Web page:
A Man Among Ye comes from Image Comics’ Top Cow imprint, with a trade releasing on February 10. But what’s left to say about writer Stephanie Phillips and artist Craig Cermak’s little Shanty? I mean, MFR already has its name on the back cover of the trade courtesy of our own Darryl Robson. But let’s talk about how this series explores being a pirate in the best and worst ways?
A Man Among Ye: Not From History Books
A Man Among Ye is first and foremost an alternate history about Anne Bonny and her companion Mary Read. Phillips makes this stand out by making Mary a decade younger than Anne, whereas historically Read was older than Bonny. Continuing off from one of Darryl’s other reviews, this is Phillips and Cermak’s defiance to the status quo. What better way to show piracy than by stealing the narrative and changing it to suit their needs? I’m a fan of Once Upon A Time In Hollywood and this series scratches that same itch.
Even if, narrative wise, characters who espouse to treasure freedom like Charles Vane make backstabbing deals. Then again, piracy does involve backstabbing.
Suspend Your Disbeliefs
Cermak uses artistic techniques to keep the reader’s attention. Cermak, in all of his pencils and inking, evokes very sensational scenes straight out of a pulp novel. An opening involving a pirate ship and a navy ship in battle certainly makes a strong first impression. Especially when that pirate ship takes up the most space, that shows how powerful a presence the pirates are.
The coloring duties go between different artists, each with their own styles. Cermak does the first issue whose use of the color red steals the spotlight. Anne essentially epitomizes that with her red hair and her use of fire to burn a ship down.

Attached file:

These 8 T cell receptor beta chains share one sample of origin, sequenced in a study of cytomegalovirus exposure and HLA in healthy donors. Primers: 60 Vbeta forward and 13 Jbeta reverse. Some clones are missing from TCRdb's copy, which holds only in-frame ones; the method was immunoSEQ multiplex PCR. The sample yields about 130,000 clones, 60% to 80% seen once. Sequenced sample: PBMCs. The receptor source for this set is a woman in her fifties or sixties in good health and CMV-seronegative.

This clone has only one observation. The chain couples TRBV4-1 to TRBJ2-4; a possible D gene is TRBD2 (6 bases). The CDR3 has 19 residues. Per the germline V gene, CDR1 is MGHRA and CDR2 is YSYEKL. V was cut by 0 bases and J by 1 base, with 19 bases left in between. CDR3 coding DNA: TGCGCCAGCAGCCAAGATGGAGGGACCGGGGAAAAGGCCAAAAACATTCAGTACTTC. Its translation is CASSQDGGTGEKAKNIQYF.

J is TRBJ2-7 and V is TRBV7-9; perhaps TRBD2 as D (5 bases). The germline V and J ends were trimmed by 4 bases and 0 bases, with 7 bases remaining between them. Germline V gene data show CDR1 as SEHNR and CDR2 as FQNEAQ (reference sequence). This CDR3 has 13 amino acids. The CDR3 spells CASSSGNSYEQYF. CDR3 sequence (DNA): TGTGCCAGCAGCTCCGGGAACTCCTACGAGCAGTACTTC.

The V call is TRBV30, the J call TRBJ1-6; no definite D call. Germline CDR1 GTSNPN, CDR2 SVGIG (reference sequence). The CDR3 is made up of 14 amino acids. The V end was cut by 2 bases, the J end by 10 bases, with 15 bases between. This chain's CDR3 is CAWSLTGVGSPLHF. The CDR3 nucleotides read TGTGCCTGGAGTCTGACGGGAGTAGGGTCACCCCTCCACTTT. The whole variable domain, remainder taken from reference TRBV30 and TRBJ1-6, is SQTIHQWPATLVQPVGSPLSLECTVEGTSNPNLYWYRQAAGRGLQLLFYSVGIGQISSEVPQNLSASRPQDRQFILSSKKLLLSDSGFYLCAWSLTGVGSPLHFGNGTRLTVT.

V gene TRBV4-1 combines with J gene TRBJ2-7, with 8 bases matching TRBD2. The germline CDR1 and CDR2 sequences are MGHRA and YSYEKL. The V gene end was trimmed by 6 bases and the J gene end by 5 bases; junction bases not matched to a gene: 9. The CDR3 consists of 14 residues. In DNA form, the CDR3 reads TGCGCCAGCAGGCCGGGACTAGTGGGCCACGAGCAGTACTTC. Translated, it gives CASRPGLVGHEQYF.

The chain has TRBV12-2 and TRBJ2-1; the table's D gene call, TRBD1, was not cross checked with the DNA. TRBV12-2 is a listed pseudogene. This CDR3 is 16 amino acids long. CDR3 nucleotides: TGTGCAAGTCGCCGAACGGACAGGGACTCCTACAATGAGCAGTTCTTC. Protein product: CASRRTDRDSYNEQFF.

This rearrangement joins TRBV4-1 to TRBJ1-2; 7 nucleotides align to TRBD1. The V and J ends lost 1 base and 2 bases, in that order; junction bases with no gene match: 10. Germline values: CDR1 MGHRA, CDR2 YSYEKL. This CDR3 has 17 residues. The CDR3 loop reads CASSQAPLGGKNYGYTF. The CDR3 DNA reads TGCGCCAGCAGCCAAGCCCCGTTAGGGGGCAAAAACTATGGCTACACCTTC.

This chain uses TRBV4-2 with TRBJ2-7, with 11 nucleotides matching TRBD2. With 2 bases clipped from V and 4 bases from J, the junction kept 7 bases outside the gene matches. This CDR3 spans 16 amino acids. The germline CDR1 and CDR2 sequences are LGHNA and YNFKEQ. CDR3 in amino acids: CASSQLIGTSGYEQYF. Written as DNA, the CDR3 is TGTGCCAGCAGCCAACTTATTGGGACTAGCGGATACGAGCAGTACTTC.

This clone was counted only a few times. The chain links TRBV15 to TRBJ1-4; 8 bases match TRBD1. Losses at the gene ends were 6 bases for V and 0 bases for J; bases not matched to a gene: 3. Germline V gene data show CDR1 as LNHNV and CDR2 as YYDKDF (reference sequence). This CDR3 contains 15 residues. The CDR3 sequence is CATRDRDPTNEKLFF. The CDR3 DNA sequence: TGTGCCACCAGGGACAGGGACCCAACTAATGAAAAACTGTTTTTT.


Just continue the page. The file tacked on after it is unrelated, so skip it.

John Kalisz gives a much more muted coloring in the other three issues, where the adventurous atmosphere becomes stunted. That is until elements of importance like the poisoning of a drink come up.
The final pages with coloring by Brittany Pezzillo is where new life springs into A Man Among Ye. Amid the flames, gunshots, everyone in the area (especially Anne) looks like they’re ready for a new chapter in their lives.
As for letterer Troy Peteri, you have to appreciate what he puts behind the words. Every word has a font rough enough for characters to actually talk like pirates. The SFX are just as wild, each crafted for a specific purpose like gunshots from different guns or splashing water. All of this is presented in a way that makes the actions louder.
Can A Man Among Ye Talk Like A Pirate?
A Man Among Ye does what it wants, when it wants, because that’s what pirates do. People are more than guaranteed to have a good time reading it.